Beach Boys, the Kills, Mogwai, and more


Richard Lloyd & the Sufimonkey Trio

Uptown Bar & Café

While many of their punk peers were challenging the very idea of lead guitar, Television's Tom Verlaine and Richard Lloyd turned into one of the great dueling-guitar bands, playing tricky interlocking figures, astral improvs, and upper-neck fusillades of rare beauty. Lloyd's also a notable session guy; his butcher's-knife chords and tortuous leads helped drive Matthew Sweet's string of '90s hits. As a leader, he's not the world's most pitch-perfect singer or its sharpest lyricist, but he croons or yells 'em like he means 'em, and his handful of solo albums hit more than they miss. His 1979 debut, Alchemy, is boyish power-pop with lots of period synths and pretty melodies, "Blue and Grey" being the mix-tape winner, and the title track of 1985's Field of Fire has a sheets-of-sound solo that might have you glimpsing the marquee moon. Recent blues-rock temper tantrums like "Monkey" from 2007's The Radiant Monkey find his powers undiminished. Expect much salivating from the guitar geeks up front, and expect it to be justified. With Speed's the Name and Faux Jean. $10. 9 p.m. 3018 Hennepin Ave. S., Minneapolis; 612.823.4719. —Dylan Hicks


Beach Boys

Absolutely deranged lovebirds the Kills
K Capello
Absolutely deranged lovebirds the Kills

Grand Casino Mille Lacs

Yes, you read the headline correctly. The Beach Boys are still together (well, a few of them anyway) and playing the casino circuit. Hot off last year's private appearance at the Republican National Convention, remaining Beach Boys Mike Love and Bruce Johnston continue to tour the country in the name of California girls everywhere, this time to promote yet another best-of compilation, Summer Love Songs. While bandmate Brian Wilson has long since moved on, Love and Johnston continue to milk the cash cow that is the Beach Boys legacy, giving baby boomers nationwide the chance to see the band live again—sort of. Who knows? Maybe John Stamos will jump in on drums, like he used to back in his Full House days. With the band's rotating cast of stand-in musicians, anything could happen. $35-$42. 8 p.m. 777 Grand Ave., Onamia; 800.626.5825. —Andrea Swensson



First Avenue

With each successive release, Cursive seem to further cement themselves as an increasingly important band while quietly moving away from the emo label they'd been saddled with early on in their careers—a label that's often as meaningless as it is damaging. On Mama, I'm Swollen, their sixth album, Tim Kasher and company explore family and the inherent guilt that comes from simply growing up in one. It's not as inspired as it thinks it is, but that hardly means it's a bad album. Cursive's releases are so aesthetically disparate from one to the next it's often difficult to make heads or tails of much of their work right out of the gate. The songs often must be listened to as a collection, with the album consumed in its entirety several times for any sort of cohesion to begin to take place. In this era of iPods, that's a bit to their detriment, but kudos to them for not bending to the irritating trend of "a la carte" listening habits and creating works that are more Big Picture rather than two singles and a bunch of filler. With the Berg Sans Nipple. 18+. $12/$14 at the door. 8 p.m. 701 First Ave. N., Minneapolis; 612.332.1775. —Pat O'Brien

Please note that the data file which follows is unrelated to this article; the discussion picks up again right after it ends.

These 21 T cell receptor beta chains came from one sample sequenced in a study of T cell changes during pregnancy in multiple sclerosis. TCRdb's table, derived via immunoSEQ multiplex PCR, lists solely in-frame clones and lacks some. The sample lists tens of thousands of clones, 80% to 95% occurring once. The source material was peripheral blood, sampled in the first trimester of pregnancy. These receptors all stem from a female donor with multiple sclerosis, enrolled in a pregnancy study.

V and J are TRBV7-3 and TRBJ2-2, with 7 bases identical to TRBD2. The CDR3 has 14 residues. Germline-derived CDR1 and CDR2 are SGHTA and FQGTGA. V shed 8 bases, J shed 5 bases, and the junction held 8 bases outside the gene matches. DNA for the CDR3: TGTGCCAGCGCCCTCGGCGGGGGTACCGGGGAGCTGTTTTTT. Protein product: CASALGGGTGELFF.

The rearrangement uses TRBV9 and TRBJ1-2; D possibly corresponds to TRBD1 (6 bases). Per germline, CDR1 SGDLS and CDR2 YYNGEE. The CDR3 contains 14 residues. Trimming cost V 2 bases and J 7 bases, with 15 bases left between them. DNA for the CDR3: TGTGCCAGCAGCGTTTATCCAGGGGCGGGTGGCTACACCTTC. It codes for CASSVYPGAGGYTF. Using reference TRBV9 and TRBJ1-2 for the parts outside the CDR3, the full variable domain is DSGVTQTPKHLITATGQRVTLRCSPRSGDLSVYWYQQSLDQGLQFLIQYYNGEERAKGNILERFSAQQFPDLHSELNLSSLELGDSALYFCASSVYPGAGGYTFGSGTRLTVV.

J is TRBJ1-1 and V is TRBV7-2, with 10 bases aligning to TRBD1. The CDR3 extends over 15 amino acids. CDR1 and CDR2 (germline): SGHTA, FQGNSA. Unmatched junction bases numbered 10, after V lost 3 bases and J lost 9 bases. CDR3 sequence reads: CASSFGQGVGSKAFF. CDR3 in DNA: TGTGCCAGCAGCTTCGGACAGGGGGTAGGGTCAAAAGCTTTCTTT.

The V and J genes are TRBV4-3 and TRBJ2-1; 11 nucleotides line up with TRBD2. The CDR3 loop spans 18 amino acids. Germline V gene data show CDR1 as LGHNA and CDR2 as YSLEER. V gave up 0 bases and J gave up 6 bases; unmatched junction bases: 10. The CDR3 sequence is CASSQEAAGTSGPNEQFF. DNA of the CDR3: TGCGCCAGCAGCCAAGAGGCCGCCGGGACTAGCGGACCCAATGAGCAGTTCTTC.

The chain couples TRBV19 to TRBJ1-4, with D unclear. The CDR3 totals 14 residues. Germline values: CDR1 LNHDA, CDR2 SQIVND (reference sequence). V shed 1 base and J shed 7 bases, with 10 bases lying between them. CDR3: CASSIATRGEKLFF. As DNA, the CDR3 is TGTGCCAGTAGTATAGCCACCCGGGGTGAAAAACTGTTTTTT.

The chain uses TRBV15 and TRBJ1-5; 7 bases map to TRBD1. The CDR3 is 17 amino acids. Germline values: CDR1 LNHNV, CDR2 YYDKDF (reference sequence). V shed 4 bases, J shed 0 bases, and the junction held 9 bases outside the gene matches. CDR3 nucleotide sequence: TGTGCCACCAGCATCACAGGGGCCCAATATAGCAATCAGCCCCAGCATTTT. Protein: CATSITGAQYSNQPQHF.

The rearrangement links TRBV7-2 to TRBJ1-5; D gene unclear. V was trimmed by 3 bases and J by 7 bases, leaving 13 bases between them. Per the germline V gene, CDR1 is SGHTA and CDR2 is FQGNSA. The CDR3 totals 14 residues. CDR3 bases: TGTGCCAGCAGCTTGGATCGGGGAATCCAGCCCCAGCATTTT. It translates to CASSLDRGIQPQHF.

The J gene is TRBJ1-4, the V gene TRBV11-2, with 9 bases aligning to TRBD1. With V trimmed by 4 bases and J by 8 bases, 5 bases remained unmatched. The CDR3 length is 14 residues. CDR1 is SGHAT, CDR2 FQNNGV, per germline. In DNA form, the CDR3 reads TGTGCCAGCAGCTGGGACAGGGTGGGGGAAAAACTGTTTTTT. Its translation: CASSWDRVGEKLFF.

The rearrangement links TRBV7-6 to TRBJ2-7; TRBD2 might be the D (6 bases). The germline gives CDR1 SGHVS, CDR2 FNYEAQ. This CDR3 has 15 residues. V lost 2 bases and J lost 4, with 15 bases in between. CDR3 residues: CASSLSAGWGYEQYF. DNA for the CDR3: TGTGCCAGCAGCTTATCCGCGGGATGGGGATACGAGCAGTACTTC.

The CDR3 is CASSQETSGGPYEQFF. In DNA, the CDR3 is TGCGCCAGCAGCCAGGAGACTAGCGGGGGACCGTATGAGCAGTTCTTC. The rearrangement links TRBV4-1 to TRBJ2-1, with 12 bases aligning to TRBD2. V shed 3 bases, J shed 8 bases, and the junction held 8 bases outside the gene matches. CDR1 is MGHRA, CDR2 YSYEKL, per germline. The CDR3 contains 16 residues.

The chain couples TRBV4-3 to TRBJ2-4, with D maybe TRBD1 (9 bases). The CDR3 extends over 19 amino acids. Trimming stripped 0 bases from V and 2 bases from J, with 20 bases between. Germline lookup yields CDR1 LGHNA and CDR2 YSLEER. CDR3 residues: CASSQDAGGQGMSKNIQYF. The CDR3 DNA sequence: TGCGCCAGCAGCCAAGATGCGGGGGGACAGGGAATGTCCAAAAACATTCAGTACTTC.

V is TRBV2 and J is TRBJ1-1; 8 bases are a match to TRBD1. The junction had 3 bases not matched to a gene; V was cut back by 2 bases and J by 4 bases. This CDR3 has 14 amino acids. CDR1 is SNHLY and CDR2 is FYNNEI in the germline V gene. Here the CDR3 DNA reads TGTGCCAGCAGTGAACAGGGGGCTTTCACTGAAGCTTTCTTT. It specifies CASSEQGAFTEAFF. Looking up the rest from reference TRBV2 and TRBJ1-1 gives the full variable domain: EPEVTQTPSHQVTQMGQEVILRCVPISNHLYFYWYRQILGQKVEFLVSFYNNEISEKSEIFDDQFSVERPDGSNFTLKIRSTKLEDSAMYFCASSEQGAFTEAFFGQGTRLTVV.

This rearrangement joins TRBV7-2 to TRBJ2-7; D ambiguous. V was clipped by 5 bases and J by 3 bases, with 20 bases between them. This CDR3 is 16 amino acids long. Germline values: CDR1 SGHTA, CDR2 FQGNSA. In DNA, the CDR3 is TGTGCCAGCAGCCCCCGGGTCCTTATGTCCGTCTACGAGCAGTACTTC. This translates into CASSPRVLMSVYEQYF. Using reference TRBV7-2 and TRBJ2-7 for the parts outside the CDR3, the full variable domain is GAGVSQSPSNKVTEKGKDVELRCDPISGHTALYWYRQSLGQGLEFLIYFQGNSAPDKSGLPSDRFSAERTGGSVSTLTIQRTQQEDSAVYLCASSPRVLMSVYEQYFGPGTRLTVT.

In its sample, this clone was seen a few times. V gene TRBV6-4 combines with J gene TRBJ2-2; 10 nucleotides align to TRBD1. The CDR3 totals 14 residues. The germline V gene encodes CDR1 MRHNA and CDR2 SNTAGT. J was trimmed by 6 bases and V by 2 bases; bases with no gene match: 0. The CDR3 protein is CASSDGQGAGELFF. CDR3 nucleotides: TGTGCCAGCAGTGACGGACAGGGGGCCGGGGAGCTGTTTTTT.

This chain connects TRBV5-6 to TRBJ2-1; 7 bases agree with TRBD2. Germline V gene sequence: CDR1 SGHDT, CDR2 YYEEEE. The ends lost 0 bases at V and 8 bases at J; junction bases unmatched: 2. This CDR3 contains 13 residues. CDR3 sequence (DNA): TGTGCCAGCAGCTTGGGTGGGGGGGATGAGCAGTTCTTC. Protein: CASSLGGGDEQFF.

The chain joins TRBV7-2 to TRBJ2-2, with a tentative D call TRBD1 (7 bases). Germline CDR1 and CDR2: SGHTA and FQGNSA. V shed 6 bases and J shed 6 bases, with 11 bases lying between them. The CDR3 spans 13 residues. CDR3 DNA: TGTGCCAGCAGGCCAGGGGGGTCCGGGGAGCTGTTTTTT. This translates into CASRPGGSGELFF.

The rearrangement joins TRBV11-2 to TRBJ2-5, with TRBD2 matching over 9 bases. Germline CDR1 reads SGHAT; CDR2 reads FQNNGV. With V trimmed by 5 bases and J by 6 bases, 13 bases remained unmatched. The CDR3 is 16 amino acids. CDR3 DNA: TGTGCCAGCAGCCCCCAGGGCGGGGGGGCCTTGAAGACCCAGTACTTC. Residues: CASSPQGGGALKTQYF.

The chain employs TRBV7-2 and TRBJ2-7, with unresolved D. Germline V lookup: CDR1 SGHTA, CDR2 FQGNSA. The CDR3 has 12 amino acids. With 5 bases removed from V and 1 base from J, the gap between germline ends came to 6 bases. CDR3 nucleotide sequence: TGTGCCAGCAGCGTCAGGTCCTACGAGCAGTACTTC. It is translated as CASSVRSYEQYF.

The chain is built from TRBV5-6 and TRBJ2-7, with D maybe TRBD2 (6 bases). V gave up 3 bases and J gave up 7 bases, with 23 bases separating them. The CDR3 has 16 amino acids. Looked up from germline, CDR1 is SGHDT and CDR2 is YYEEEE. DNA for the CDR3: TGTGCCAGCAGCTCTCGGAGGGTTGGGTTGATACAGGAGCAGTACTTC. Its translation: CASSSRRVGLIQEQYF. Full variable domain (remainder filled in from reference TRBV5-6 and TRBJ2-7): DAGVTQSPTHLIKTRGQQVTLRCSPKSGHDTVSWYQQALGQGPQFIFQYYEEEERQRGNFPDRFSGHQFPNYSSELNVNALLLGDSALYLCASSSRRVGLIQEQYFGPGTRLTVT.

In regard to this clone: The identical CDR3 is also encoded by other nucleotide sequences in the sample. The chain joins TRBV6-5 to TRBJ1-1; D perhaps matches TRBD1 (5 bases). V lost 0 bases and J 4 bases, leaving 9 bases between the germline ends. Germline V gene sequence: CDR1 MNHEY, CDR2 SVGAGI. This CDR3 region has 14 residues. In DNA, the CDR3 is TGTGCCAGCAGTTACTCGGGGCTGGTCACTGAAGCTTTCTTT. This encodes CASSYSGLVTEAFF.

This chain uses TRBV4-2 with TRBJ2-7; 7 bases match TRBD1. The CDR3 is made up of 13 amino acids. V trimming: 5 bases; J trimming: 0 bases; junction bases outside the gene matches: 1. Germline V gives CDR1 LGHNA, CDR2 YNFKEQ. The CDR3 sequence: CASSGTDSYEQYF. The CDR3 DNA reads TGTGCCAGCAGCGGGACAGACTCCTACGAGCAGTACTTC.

Killswitch Engage

Target Center

Whether you call it melodic hardcore, metalcore, or simply metal, Killswitch Engage has been one of the few bands this past decade to successfully make the step into the mainstream while still retaining widespread critical acclaim. The band's forthcoming album, its second self-titled release, is the first that they've worked on with producer Brendan O'Brien (AC/DC, Pearl Jam, Rage Against the Machine) and is one of the most anticipated releases in the genre this year. Killswitch Engage will be featured alongside the likes of Lacuna Coil and Chimaira as Disturbed's "Music Is a Weapon Tour" takes off across the nation, offering fans a multifaceted concertgoing experience. Billed as a music, tattoo, and lifestyle festival, the tour also offers up a freestyle motorcross/BMX/skate team showcase, a gaming zone, and, last but not least, a selection of the nation's finest tattoo artists, on call and ready to serve. Forget souvenir T-shirts and oversized foam fingers, real fans get a tattoo to mark the occasion. $39.75. 7 p.m. 600 First Ave. N., Minneapolis; 612.673.0900. —Chris DeLine


Jeremy Messersmith and KaiserCartel

Cedar Cultural Center

Jeremy Messersmith has that certain je ne sais quoi. His sad lyrics/happy melody coupling isn't brand-new, but it's done in a way that conjures images of a still-upright Elliott Smith performing songs intended for Brian Wilson or A.C. Newman—not a bad spot to be in, all told. Last year's sophomore effort, The Silver City, a charming love letter to Minneapolis that never got mushy or contrived, made it onto many local critics' best-of lists for good reason. Messersmith's lyrics are ultra-smart and literate like Colin Meloy's, without being off-putting the way the latter's so often are; the melodies are simple without ever being cheesy or too precious for their own good. In short, it's intelligent music that can be enjoyed without a dictionary close at hand. It's easy to enjoy on its own merits, and that's commendable. With folk duo KaiserCartel. $8/$10 at the door. 7 p.m. 416 Cedar Ave. S., Minneapolis; 612.338.2674. —Pat O'Brien



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